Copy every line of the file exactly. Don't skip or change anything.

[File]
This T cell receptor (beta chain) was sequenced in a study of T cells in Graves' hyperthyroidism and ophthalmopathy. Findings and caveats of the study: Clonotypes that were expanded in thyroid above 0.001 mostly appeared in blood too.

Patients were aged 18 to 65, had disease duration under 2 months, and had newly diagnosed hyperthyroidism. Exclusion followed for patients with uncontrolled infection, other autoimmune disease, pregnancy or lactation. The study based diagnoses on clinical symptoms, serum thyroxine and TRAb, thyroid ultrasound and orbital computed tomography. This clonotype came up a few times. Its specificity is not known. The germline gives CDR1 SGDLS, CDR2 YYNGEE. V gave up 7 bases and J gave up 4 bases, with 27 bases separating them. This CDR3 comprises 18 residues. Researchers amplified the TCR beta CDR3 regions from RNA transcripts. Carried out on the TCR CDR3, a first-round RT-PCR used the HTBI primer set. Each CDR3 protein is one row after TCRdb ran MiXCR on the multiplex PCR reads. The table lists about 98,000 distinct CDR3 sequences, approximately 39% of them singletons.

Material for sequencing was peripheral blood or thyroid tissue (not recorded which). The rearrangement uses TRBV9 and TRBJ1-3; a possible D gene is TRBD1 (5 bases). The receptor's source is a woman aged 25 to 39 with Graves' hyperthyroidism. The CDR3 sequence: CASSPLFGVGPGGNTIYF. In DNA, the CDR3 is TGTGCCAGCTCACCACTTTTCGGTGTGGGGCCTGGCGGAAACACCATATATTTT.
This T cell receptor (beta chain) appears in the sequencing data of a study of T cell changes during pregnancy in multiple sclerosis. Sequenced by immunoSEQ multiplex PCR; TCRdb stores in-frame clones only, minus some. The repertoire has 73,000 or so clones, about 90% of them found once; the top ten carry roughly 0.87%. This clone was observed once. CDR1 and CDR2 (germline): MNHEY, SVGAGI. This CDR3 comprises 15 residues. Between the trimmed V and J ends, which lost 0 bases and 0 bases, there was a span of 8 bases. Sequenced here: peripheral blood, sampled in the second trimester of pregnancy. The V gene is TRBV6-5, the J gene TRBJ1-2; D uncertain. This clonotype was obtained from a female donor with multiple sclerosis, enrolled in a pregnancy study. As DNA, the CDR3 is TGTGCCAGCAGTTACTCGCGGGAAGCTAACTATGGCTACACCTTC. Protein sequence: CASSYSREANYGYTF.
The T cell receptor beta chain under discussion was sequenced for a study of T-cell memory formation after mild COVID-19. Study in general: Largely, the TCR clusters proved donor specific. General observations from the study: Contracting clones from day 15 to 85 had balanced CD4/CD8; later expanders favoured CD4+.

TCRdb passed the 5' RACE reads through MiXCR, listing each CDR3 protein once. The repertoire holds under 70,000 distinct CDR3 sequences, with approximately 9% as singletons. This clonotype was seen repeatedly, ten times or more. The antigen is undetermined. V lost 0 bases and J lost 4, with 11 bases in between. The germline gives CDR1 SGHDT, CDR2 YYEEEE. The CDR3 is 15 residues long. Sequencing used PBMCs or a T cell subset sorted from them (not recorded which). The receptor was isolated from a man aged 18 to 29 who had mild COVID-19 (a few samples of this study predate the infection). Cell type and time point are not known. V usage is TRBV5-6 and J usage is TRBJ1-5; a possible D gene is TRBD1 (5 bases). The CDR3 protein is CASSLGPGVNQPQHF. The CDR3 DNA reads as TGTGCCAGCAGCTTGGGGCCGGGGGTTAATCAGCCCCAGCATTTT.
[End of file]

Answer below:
This T cell receptor (beta chain) was sequenced in a study of T cells in Graves' hyperthyroidism and ophthalmopathy. Findings and caveats of the study: Clonotypes that were expanded in thyroid above 0.001 mostly appeared in blood too.

Patients were aged 18 to 65, had disease duration under 2 months, and had newly diagnosed hyperthyroidism. Exclusion followed for patients with uncontrolled infection, other autoimmune disease, pregnancy or lactation. The study based diagnoses on clinical symptoms, serum thyroxine and TRAb, thyroid ultrasound and orbital computed tomography. This clonotype came up a few times. Its specificity is not known. The germline gives CDR1 SGDLS, CDR2 YYNGEE. V gave up 7 bases and J gave up 4 bases, with 27 bases separating them. This CDR3 comprises 18 residues. Researchers amplified the TCR beta CDR3 regions from RNA transcripts. Carried out on the TCR CDR3, a first-round RT-PCR used the HTBI primer set. Each CDR3 protein is one row after TCRdb ran MiXCR on the multiplex PCR reads. The table lists about 98,000 distinct CDR3 sequences, approximately 39% of them singletons.

Material for sequencing was peripheral blood or thyroid tissue (not recorded which). The rearrangement uses TRBV9 and TRBJ1-3; a possible D gene is TRBD1 (5 bases). The receptor's source is a woman aged 25 to 39 with Graves' hyperthyroidism. The CDR3 sequence: CASSPLFGVGPGGNTIYF. In DNA, the CDR3 is TGTGCCAGCTCACCACTTTTCGGTGTGGGGCCTGGCGGAAACACCATATATTTT.
This T cell receptor (beta chain) appears in the sequencing data of a study of T cell changes during pregnancy in multiple sclerosis. Sequenced by immunoSEQ multiplex PCR; TCRdb stores in-frame clones only, minus some. The repertoire has 73,000 or so clones, about 90% of them found once; the top ten carry roughly 0.87%. This clone was observed once. CDR1 and CDR2 (germline): MNHEY, SVGAGI. This CDR3 comprises 15 residues. Between the trimmed V and J ends, which lost 0 bases and 0 bases, there was a span of 8 bases. Sequenced here: peripheral blood, sampled in the second trimester of pregnancy. The V gene is TRBV6-5, the J gene TRBJ1-2; D uncertain. This clonotype was obtained from a female donor with multiple sclerosis, enrolled in a pregnancy study. As DNA, the CDR3 is TGTGCCAGCAGTTACTCGCGGGAAGCTAACTATGGCTACACCTTC. Protein sequence: CASSYSREANYGYTF.
The T cell receptor beta chain under discussion was sequenced for a study of T-cell memory formation after mild COVID-19. Study in general: Largely, the TCR clusters proved donor specific. General observations from the study: Contracting clones from day 15 to 85 had balanced CD4/CD8; later expanders favoured CD4+.

TCRdb passed the 5' RACE reads through MiXCR, listing each CDR3 protein once. The repertoire holds under 70,000 distinct CDR3 sequences, with approximately 9% as singletons. This clonotype was seen repeatedly, ten times or more. The antigen is undetermined. V lost 0 bases and J lost 4, with 11 bases in between. The germline gives CDR1 SGHDT, CDR2 YYEEEE. The CDR3 is 15 residues long. Sequencing used PBMCs or a T cell subset sorted from them (not recorded which). The receptor was isolated from a man aged 18 to 29 who had mild COVID-19 (a few samples of this study predate the infection). Cell type and time point are not known. V usage is TRBV5-6 and J usage is TRBJ1-5; a possible D gene is TRBD1 (5 bases). The CDR3 protein is CASSLGPGVNQPQHF. The CDR3 DNA reads as TGTGCCAGCAGCTTGGGGCCGGGGGTTAATCAGCCCCAGCATTTT.